Business Rules and the Design of Business ProcessesSample behavioral business rule: A customer that has placed an order must have an assigned agent. A practitioner wrote: In process design this means that an activity ‘Assign agent’ must happen before an activity ‘Take order’. My analysis: Here’s how behavioral business rules like this one should work according to standards:
- If the business rule is violated in performance of the process ‘Take order’, then the process (activity) ‘Assign agent’ should be (optionally) invoked automatically so the violation can be corrected immediately (by the appropriate actor).
- In performance of the process ‘Retire agent’ (which hasn’t been mentioned!), if the business rule is violated – i.e., the retiring agent is assigned to some customer who would thereby be left agent-less – the process (activity) ‘Assign agent’ should be (optionally) invoked automatically so the violation can be corrected immediately (by the appropriate actor).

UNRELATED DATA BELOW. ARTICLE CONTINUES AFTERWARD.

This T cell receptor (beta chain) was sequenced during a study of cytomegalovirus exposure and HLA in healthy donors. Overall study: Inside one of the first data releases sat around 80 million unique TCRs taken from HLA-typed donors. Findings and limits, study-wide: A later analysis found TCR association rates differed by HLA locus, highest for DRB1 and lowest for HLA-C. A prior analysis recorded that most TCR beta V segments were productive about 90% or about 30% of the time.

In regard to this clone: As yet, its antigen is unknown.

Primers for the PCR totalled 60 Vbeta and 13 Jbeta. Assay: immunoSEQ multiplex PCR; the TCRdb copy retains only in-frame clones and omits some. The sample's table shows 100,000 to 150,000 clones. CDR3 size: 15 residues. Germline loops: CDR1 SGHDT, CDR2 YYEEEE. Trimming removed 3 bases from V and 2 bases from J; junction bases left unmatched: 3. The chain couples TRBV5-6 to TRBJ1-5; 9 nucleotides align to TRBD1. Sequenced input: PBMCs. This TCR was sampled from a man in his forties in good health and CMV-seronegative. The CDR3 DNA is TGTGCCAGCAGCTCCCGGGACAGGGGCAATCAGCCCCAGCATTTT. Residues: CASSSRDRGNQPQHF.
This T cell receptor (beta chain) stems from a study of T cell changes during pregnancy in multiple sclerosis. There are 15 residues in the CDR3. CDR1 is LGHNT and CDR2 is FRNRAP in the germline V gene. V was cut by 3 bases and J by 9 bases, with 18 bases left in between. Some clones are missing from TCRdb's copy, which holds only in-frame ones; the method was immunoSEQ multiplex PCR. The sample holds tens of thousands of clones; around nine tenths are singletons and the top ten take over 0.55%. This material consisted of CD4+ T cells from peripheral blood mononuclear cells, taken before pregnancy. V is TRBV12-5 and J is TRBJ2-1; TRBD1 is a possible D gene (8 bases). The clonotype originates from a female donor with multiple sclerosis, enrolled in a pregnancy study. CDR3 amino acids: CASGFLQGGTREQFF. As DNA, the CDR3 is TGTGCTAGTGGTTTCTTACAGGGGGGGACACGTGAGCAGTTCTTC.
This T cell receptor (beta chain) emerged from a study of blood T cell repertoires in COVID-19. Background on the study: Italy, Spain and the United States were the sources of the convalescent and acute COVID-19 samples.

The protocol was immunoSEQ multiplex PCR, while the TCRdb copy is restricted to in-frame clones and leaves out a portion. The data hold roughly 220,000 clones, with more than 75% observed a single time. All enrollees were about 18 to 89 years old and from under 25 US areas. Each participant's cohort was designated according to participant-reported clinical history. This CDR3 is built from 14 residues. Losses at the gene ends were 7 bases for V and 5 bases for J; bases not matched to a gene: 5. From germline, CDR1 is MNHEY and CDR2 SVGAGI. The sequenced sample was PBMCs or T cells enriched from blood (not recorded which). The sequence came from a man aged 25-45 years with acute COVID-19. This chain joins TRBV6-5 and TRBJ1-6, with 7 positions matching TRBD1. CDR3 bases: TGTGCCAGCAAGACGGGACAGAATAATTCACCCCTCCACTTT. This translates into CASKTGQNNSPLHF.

- It’s highly misleading to say ‘business rules are part of processes’. No, not really. (I run into that statement all the time.)
- We’re not designing processes today in a very intelligent way. Designers shouldn’t have to think, ‘O.K., which process (activity) has to come first because of the business rules?’. That approach forces us into sequences where no natural sequence is meaningful. In any case there are far too many behavioral business rules for it to be practical.
Tags: behavioral rules, business events vs. business rules, business process design, business processes, business processes vs. business rules, designing processes, events, process design